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Evaluation & Result Summaries

Evaluation & Result Summaries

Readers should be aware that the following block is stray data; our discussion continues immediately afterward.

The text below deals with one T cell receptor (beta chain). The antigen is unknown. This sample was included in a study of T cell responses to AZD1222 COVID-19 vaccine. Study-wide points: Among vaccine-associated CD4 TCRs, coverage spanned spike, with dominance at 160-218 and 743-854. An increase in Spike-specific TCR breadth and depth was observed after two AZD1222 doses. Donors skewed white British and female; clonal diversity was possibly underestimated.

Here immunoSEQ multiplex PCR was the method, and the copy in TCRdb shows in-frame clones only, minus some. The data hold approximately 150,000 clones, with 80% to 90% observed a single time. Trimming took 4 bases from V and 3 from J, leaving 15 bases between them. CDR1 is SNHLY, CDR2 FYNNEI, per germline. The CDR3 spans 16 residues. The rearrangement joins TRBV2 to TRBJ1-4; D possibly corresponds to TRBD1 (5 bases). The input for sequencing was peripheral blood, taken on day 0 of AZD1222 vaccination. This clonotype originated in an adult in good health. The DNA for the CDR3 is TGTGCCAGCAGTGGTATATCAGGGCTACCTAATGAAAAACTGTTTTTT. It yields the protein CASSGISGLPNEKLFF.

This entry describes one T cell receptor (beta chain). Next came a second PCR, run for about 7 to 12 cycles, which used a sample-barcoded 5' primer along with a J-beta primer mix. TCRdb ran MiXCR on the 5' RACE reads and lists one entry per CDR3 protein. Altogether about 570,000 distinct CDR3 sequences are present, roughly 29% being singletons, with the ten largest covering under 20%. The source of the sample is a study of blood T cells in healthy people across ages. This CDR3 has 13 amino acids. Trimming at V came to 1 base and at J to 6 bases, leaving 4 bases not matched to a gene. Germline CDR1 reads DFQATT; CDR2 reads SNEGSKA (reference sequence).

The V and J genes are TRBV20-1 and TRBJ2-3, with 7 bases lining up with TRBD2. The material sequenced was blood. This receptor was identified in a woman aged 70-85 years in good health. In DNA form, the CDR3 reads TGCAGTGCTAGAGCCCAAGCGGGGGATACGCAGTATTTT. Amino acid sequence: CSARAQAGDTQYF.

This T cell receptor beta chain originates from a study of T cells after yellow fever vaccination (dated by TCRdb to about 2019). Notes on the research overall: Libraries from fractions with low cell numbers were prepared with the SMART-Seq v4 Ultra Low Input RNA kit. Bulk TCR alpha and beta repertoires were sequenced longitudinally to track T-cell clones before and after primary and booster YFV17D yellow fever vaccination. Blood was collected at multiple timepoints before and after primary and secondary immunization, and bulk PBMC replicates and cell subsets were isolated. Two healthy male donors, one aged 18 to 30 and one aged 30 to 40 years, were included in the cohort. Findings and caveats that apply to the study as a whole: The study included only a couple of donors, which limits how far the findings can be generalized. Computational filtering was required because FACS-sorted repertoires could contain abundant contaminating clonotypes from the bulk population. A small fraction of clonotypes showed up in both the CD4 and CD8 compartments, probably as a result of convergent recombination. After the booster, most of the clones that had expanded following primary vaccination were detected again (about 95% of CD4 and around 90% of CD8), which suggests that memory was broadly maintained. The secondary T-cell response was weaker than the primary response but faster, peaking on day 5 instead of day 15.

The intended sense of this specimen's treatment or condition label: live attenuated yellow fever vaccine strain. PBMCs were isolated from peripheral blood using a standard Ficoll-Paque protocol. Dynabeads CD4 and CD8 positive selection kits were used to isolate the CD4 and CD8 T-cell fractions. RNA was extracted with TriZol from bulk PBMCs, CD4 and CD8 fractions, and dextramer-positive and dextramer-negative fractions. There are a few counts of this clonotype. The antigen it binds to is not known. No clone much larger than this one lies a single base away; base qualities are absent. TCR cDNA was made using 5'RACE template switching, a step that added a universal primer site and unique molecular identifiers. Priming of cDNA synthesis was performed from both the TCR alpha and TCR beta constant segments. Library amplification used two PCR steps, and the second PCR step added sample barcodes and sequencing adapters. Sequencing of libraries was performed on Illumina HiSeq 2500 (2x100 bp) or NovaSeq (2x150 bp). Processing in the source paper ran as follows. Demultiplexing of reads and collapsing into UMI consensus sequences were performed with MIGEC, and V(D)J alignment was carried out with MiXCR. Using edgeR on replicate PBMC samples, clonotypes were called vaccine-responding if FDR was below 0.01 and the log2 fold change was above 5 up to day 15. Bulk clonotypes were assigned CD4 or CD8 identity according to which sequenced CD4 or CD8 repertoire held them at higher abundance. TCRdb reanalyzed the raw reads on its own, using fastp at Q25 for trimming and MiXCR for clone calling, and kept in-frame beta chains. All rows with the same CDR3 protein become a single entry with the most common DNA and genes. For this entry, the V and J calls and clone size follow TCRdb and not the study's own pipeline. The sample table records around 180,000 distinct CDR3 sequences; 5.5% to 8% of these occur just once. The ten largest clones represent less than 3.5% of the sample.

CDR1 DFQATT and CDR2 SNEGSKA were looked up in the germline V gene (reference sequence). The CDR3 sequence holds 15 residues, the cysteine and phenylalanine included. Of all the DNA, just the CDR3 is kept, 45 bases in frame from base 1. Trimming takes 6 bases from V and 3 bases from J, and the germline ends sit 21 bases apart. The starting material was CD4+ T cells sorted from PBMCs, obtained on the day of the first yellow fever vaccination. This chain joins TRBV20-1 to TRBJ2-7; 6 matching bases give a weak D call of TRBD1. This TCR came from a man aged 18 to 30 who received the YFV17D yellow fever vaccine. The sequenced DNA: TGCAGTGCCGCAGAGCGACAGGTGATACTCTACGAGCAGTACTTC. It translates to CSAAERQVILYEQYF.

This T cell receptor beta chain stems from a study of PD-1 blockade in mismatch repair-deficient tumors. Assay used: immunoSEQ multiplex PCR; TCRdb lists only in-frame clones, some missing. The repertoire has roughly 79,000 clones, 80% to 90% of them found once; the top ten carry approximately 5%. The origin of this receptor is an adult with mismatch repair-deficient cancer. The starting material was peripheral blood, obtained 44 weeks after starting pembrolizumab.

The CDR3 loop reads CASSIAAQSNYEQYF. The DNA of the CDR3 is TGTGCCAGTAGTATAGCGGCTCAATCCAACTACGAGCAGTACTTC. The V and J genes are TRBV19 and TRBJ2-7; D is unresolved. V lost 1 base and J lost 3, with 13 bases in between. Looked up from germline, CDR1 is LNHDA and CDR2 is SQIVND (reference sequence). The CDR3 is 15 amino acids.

Introduction to Information Retrieval Introduction to Information Retrieval Evaluation Result Summaries 1Introduction to Information Retrieval Overview ❶ Recap ❷ Unranked evaluation ❸ Ranked evaluation ❹ Evaluation benchmarks ❺ Result summaries 2Introduction to Information Retrieval Outline ❶ Recap ❷ Unranked evaluation ❸ Ranked evaluation ❹ Evaluation benchmarks ❺ Result summaries 3Introduction to Information Retrieval 4 4Introduction to Information Retrieval Pivot normalization source: Lilian Lee 5 5Introduction to Information Retrieval Heuristics for finding the top k even faster  Documentatatime processing  We complete computation of the querydocument similarity score of document d before starting to compute the query i document similarity score of d . i+1  Requires a consistent ordering of documents in the postings lists  Termatatime processing  We complete processing the postings list of query term t i before starting to process the postings list of t . i+1  Requires an accumulator for each document “still in the running”  The most effective heuristics switch back and forth between termatatime and documentatatime processing. 6 6Introduction to Information Retrieval Use min heap for selecting top k ouf of N  Use a binary min heap  A binary min heap is a binary tree in which each node’s value is less than the values of its children.  It takes O(N log k) operations to construct the kheap containing the k largest values (where N is the number of documents).  Essentially linear in N for small k and large N. 7 7Introduction to Information Retrieval Binary min heap 8Introduction to Information Retrieval Selecting k top scoring documents in O(N log k)  Goal: Keep the k top documents seen so far  Use a binary min heap  To process a new document d′ with score s′:  Get current minimum h of heap (in O(1)) m  If s′ ≤ h skip to next document m  If s′ h heapdeleteroot (in O(log k)) m  Heapadd d′/s′ (in O(1))  Reheapify (in O(log k)) 9 9Introduction to Information Retrieval Tiered index 10 10Introduction to Information Retrieval Outline ❶ Recap ❷ Unranked evaluation ❸ Ranked evaluation ❹ Evaluation benchmarks ❺ Result summaries 11Introduction to Information Retrieval Measures for a search engine  How fast does it index  e.g., number of bytes per hour  How fast does it search  e.g., latency as a function of queries per second  What is the cost per query  in dollars 12 12Introduction to Information Retrieval Measures for a search engine  All of the preceding criteria are measurable: we can quantify speed / size / money  However, the key measure for a search engine is user happiness.  What is user happiness  Factors include:  Speed of response  Size of index  Uncluttered UI  Most important: relevance  (actually, maybe even more important: it’s free)  Note that none of these is sufficient: blindingly fast, but useless answers won’t make a user happy.  How can we quantify user happiness 13 13Introduction to Information Retrieval Who is the user  Who is the user we are trying to make happy  Web search engine: searcher. Success: Searcher finds what she was looking for. Measure: rate of return to this search engine  Web search engine: advertiser. Success: Searcher clicks on ad. Measure: clickthrough rate  Ecommerce: buyer. Success: Buyer buys something. Measures: time to purchase, fraction of “conversions” of searchers to buyers  Ecommerce: seller. Success: Seller sells something. Measure: profit per item sold  Enterprise: CEO. Success: Employees are more productive (because of effective search). Measure: profit of the company 14 14Introduction to Information Retrieval Most common definition of user happiness: Relevance  User happiness is equated with the relevance of search results to the query.  But how do you measure relevance  Standard methodology in information retrieval consists of three elements.  A benchmark document collection  A benchmark suite of queries  An assessment of the relevance of each querydocument pair 15 15Introduction to Information Retrieval Relevance: query vs. information need  Relevance to what  First take: relevance to the query  “Relevance to the query” is very problematic.  Information need i : “I am looking for information on whether drinking red wine is more effective at reducing your risk of heart attacks than white wine.”  This is an information need, not a query.  Query q: red wine white wine heart attack  Consider document d′: At heart of his speech was an attack on the wine industry lobby for downplaying the role of red and white wine in drunk driving.  d′ is an excellent match for query q . . .  d′ is not relevant to the information need i . 16 16Introduction to Information Retrieval Relevance: query vs. information need  User happiness can only be measured by relevance to an information need, not by relevance to queries.  Our terminology is sloppy in these slides and in IIR: we talk about querydocument relevance judgments even though we mean informationneeddocument relevance judgments. 17 17Introduction to Information Retrieval Precision and recall  Precision (P) is the fraction of retrieved documents that are relevant  Recall (R) is the fraction of relevant documents that are retrieved 18 18Introduction to Information Retrieval Precision and recall P = TP / ( TP + FP ) R = TP / ( TP + FN ) 19 19Introduction to Information Retrieval Precision/recall tradeoff  You can increase recall by returning more docs.  Recall is a nondecreasing function of the number of docs retrieved.  A system that returns all docs has 100 recall  The converse is also true (usually): It’s easy to get high precision for very low recall.  Suppose the document with the largest score is relevant. How can we maximize precision 20 20Introduction to Information Retrieval A combined measure: F  F allows us to trade off precision against recall. where 2  α ϵ 0, 1 and thus b ϵ 0,∞  Most frequently used: balanced F with b = 1 or α = 0.5  This is the harmonic mean of P and R:  What value range of β weights recall higher than precision 21 21Introduction to Information Retrieval F: Example relevant not relevant retrieved 20 40 60 not retrieved 60 1,000,000 1,000,060 80 1,000,040 1,000,120  P = 20/(20 + 40) = 1/3  R = 20/(20 + 60) = 1/4  22 22Introduction to Information Retrieval Accuracy  Why do we use complex measures like precision, recall, and F  Why not something simple like accuracy  Accuracy is the fraction of decisions (relevant/nonrelevant) that are correct.  In terms of the contingency table above, accuracy = (TP + TN)/(TP + FP + FN + TN).  Why is accuracy not a useful measure for web information retrieval 23 23Introduction to Information Retrieval Exercise  Compute precision, recall and F for this result set: 1 relevant not relevant retrieved 18 2 not retrieved 82 1,000,000,000  The snoogle search engine below always returns 0 results (“0 matching results found”), regardless of the query. Why does snoogle demonstrate that accuracy is not a useful measure in IR 24 24Introduction to Information Retrieval Why accuracy is a useless measure in IR  Simple trick to maximize accuracy in IR: always say no and return nothing  You then get 99.99 accuracy on most queries.  Searchers on the web (and in IR in general) want to find something and have a certain tolerance for junk.  It’s better to return some bad hits as long as you return something.  →We use precision, recall, and F for evaluation, not accuracy. 25 25Introduction to Information Retrieval F: Why harmonic mean  Why don’t we use a different mean of P and R as a measure  e.g., the arithmetic mean  The simple (arithmetic) mean is 50 for “returneverything” search engine, which is too high.  Desideratum: Punish really bad performance on either precision or recall.  Taking the minimum achieves this.  But minimum is not smooth and hard to weight.  F (harmonic mean) is a kind of smooth minimum. 26 26Introduction to Information Retrieval F and other averages 1  We can view the harmonic mean as a kind of soft minimum 27 27Introduction to Information Retrieval Difficulties in using precision, recall and F  We need relevance judgments for informationneed document pairs – but they are expensive to produce.  For alternatives to using precision/recall and having to produce relevance judgments – see end of this lecture. 28 28Introduction to Information Retrieval Outline ❶ Recap ❷ Unranked evaluation ❸ Ranked evaluation ❹ Evaluation benchmarks ❺ Result summaries 29Introduction to Information Retrieval Precisionrecall curve  Precision/recall/F are measures for unranked sets.  We can easily turn set measures into measures of ranked lists.  Just compute the set measure for each “prefix”: the top 1, top 2, top 3, top 4 etc results  Doing this for precision and recall gives you a precisionrecall curve. 30 30Introduction to Information Retrieval A precisionrecall curve  Each point corresponds to a result for the top k ranked hits (k = 1, 2, 3, 4, . . .).  Interpolation (in red): Take maximum of all future points  Rationale for interpolation: The user is willing to look at more stuff if both precision and recall get better.  Questions 31 31Introduction to Information Retrieval 11point interpolated average precision Recall Interpolated Precision 0.0 1.00 0.1 0.67 11point average: ≈ 0.2 0.63 0.425 0.3 0.55 0.4 0.45 How can precision 0.5 0.41 at 0.0 be 0 0.6 0.36 0.7 0.29 0.8 0.13 0.9 0.10 1.0 0.08 32 32Introduction to Information Retrieval Averaged 11point precision/recall graph  Compute interpolated precision at recall levels 0.0, 0.1, 0.2, . . .  Do this for each of the queries in the evaluation benchmark  Average over queries  This measure measures performance at all recall levels.  The curve is typical of performance levels at TREC.  Note that performance is not very good 33 33Introduction to Information Retrieval ROC curve  Similar to precisionrecall graph  But we are only interested in the small area in the lower left corner.  Precisionrecall graph “blows up” this area. 34 34Introduction to Information Retrieval Variance of measures like precision/recall  For a test collection, it is usual that a system does badly on some information needs (e.g., P = 0.2 at R = 0.1) and really well on others (e.g., P = 0.95 at R = 0.1).  Indeed, it is usually the case that the variance of the same system across queries is much greater than the variance of different systems on the same query.  That is, there are easy information needs and hard ones. 35 35Introduction to Information Retrieval Outline ❶ Recap ❷ Unranked evaluation ❸ Ranked evaluation ❹ Evaluation benchmarks ❺ Result summaries 36Introduction to Information Retrieval What we need for a benchmark  A collection of documents  Documents must be representative of the documents we expect to see in reality.  A collection of information needs  . . .which we will often incorrectly refer to as queries  Information needs must be representative of the information needs we expect to see in reality.  Human relevance assessments  We need to hire/pay “judges” or assessors to do this.  Expensive, timeconsuming  Judges must be representative of the users we expect to see in reality. 37 37Introduction to Information Retrieval Standard relevance benchmark: Cranfield  Pioneering: first testbed allowing precise quantitative measures of information retrieval effectiveness  Late 1950s, UK  1398 abstracts of aerodynamics journal articles, a set of 225 queries, exhaustive relevance judgments of all query documentpairs  Too small, too untypical for serious IR evaluation today 38 38Introduction to Information Retrieval Standard relevance benchmark: TREC  TREC = Text Retrieval Conference (TREC)  Organized by the U.S. National Institute of Standards and Technology (NIST)  TREC is actually a set of several different relevance benchmarks.  Best known: TREC Ad Hoc, used for first 8 TREC evaluations between 1992 and 1999  1.89 million documents, mainly newswire articles, 450 information needs  No exhaustive relevance judgments – too expensive  Rather, NIST assessors’ relevance judgments are available only for the documents that were among the top k returned for some system which was entered in the TREC evaluation for which the information need was developed. 39 39Introduction to Information Retrieval Standard relevance benchmarks: Others  GOV2  Another TREC/NIST collection  25 million web pages  Used to be largest collection that is easily available  But still 3 orders of magnitude smaller than what Google/Yahoo/MSN index  NTCIR  East Asian language and crosslanguage information retrieval  Cross Language Evaluation Forum (CLEF)  This evaluation series has concentrated on European languages and crosslanguage information retrieval.  Many others 40 40Introduction to Information Retrieval Validity of relevance assessments  Relevance assessments are only usable if they are consistent.  If they are not consistent, then there is no “truth” and experiments are not repeatable.  How can we measure this consistency or agreement among judges  → Kappa measure 41 41Introduction to Information Retrieval Kappa measure  Kappa is measure of how much judges agree or disagree.  Designed for categorical judgments  Corrects for chance agreement  P(A) = proportion of time judges agree  P(E) = what agreement would we get by chance  k = for (i) chance agreement (ii) total agreement 42 42Introduction to Information Retrieval Kappa measure (2)  Values of k in the interval 2/3, 1.0 are seen as acceptable.  With smaller values: need to redesign relevance assessment methodology used etc. 43 43Introduction to Information Retrieval Calculating the kappa statistic Judge 2 Relevance Yes No Total Yes 300 20 320 Judge 1 Observed proportion of No 10 70 80 Relevance the times the judges agreed Total 310 90 400 P(A) = (300 + 70)/400 = 370/400 = 0.925 Pooled marginals P(nonrelevant) = (80 + 90)/(400 + 400) = 170/800 = 0.2125 P(relevant) = (320 + 310)/(400 + 400) = 630/800 = 0.7878 Probability that the two judges agreed by chance P(E) = 2 2 2 2 P(nonrelevant) + P(relevant) = 0.2125 + 0.7878 = 0.665 Kappa statistic к = (P(A) − P(E))/(1 − P(E)) = (0.925 − 0.665)/(1 − 0.665) = 0.776 (still in acceptable range) 44 44Introduction to Information Retrieval Interjudge agreement at TREC Information number of disagreements need docs judged 51 211 6 62 400 157 67 400 68 95 400 110 127 400 106 45 45Introduction to Information Retrieval Impact of interjudge disagreement  Judges disagree a lot. Does that mean that the results of information retrieval experiments are meaningless  No.  Large impact on absolute performance numbers  Virtually no impact on ranking of systems  Suppose we want to know if algorithm A is better than algorithm B  An information retrieval experiment will give us a reliable answer to this question . . .  . . . even if there is a lot of disagreement between judges. 46 46Introduction to Information Retrieval Evaluation at large search engines  Recall is difficult to measure on the web  Search engines often use precision at top k, e.g., k = 10 . . .  . . . or use measures that reward you more for getting rank 1 right than for getting rank 10 right.  Search engines also use nonrelevancebased measures.  Example 1: clickthrough on first result  Not very reliable if you look at a single clickthrough (you may realize after clicking that the summary was misleading and the document is nonrelevant) . . .  . . . but pretty reliable in the aggregate.  Example 2: Ongoing studies of user behavior in the lab – recall last lecture  Example 3: A/B testing 47 47Introduction to Information Retrieval A/B testing  Purpose: Test a single innovation  Prerequisite: You have a large search engine up and running.  Have most users use old system  Divert a small proportion of traffic (e.g., 1) to the new system that includes the innovation  Evaluate with an “automatic” measure like clickthrough on first result  Now we can directly see if the innovation does improve user happiness.  Probably the evaluation methodology that large search engines trust most 48 48Introduction to Information Retrieval Critique of pure relevance  We’ve defined relevance for an isolated querydocument pair.  Alternative definition: marginal relevance  The marginal relevance of a document at position k in the result list is the additional information it contributes over and above the information that was contained in documents d . . . d . 1 k−1  Exercise  Why is marginal relevance a more realistic measure of user happiness  Give an example where a nonmarginal measure like precision or recall is a misleading measure of user happiness, but marginal relevance is a good measure.  In a practical application, what is the difficulty of using marginal measures instead of nonmarginal measures 49 49Introduction to Information Retrieval Outline ❶ Recap ❷ Unranked evaluation ❸ Ranked evaluation ❹ Evaluation benchmarks ❺ Result summaries 50Introduction to Information Retrieval How do we present results to the user  Most often: as a list – aka “10 blue links”  How should each document in the list be described  This description is crucial.  The user often can identify good hits (= relevant hits) based on the description.  No need to “click” on all documents sequentially 51 51Introduction to Information Retrieval Doc description in result list  Most commonly: doc title, url, some metadata . . .  . . . and a summary  How do we “compute” the summary 52 52Introduction to Information Retrieval Summaries  Two basic kinds: (i) static (ii) dynamic  A static summary of a document is always the same, regardless of the query that was issued by the user.  Dynamic summaries are querydependent. They attempt to explain why the document was retrieved for the query at hand. 53 53Introduction to Information Retrieval Static summaries  In typical systems, the static summary is a subset of the document.  Simplest heuristic: the first 50 or so words of the document  More sophisticated: extract from each document a set of “key” sentences  Simple NLP heuristics to score each sentence  Summary is made up of topscoring sentences.  Machine learning approach: see IIR 13  Most sophisticated: complex NLP to synthesize/generate a summary  For most IR applications: not quite ready for prime time yet 54 54Introduction to Information Retrieval Dynamic summaries  Present one or more “windows” or snippets within the document that contain several of the query terms.  Prefer snippets in which query terms occurred as a phrase  Prefer snippets in which query terms occurred jointly in a small window  The summary that is computed this way gives the entire content of the window – all terms, not just the query terms. 55 55Introduction to Information Retrieval A dynamic summary Query: “new guinea economic development” Snippets (in bold) that were extracted from a document: . . . In recent years, Papua New Guinea has faced severe economic difficulties and economic growth has slowed, partly as a result of weak governance and civil war, and partly as a result of external factors such as the Bougainville civil war which led to the closure in 1989 of the Panguna mine (at that time the most important foreign exchange earner and contributor to Government finances), the Asian financial crisis, a decline in the prices of gold and copper, and a fall in the production of oil. PNG’s economic development record over the past few years is evidence that governance issues underly many of the country’s problems. Good governance, which may be defined as the transparent and accountable management of human, natural, economic and financial resources for the purposes of equitable and sustainable development, flows from proper public sector management, efficient fiscal and accounting mechanisms, and a willingness to make service delivery a priority in practice. . . . 56 56Introduction to Information Retrieval Google example for dynamic summaries 57 57Introduction to Information Retrieval Generating dynamic summaries  Where do we get these other terms in the snippet from  We cannot construct a dynamic summary from the positional inverted index – at least not efficiently.  We need to cache documents.  The positional index tells us: query term occurs at position 4378 in the document.  Byte offset or word offset  Note that the cached copy can be outdated  Don’t cache very long documents – just cache a short prefix 58 58Introduction to Information Retrieval Dynamic summaries  Real estate on the search result page is limited Snippets must be short . . .  . . . but snippets must be long enough to be meaningful.  Snippets should communicate whether and how the document answers the query.  Ideally: linguistically wellformed snippets  Ideally: the snippet should answer the query, so we don’t have to look at the document.  Dynamic summaries are a big part of user happiness because . . .  . . .we can quickly scan them to find the relevant document we then click on.  . . . in many cases, we don’t have to click at all and save time. 59 59Introduction to Information Retrieval Resources  Chapter 8 of IIR  Resources at http://ifnlp.org/ir  The TREC home page – TREC had a huge impact on information retrieval evaluation.  Originator of Fmeasure: Keith van Rijsbergen  More on A/B testing  Too much A/B testing at Google  Tombros Sanderson 1998: one of the first papers on dynamic summaries  Google VP of Engineering on search quality evaluation at Google 60 60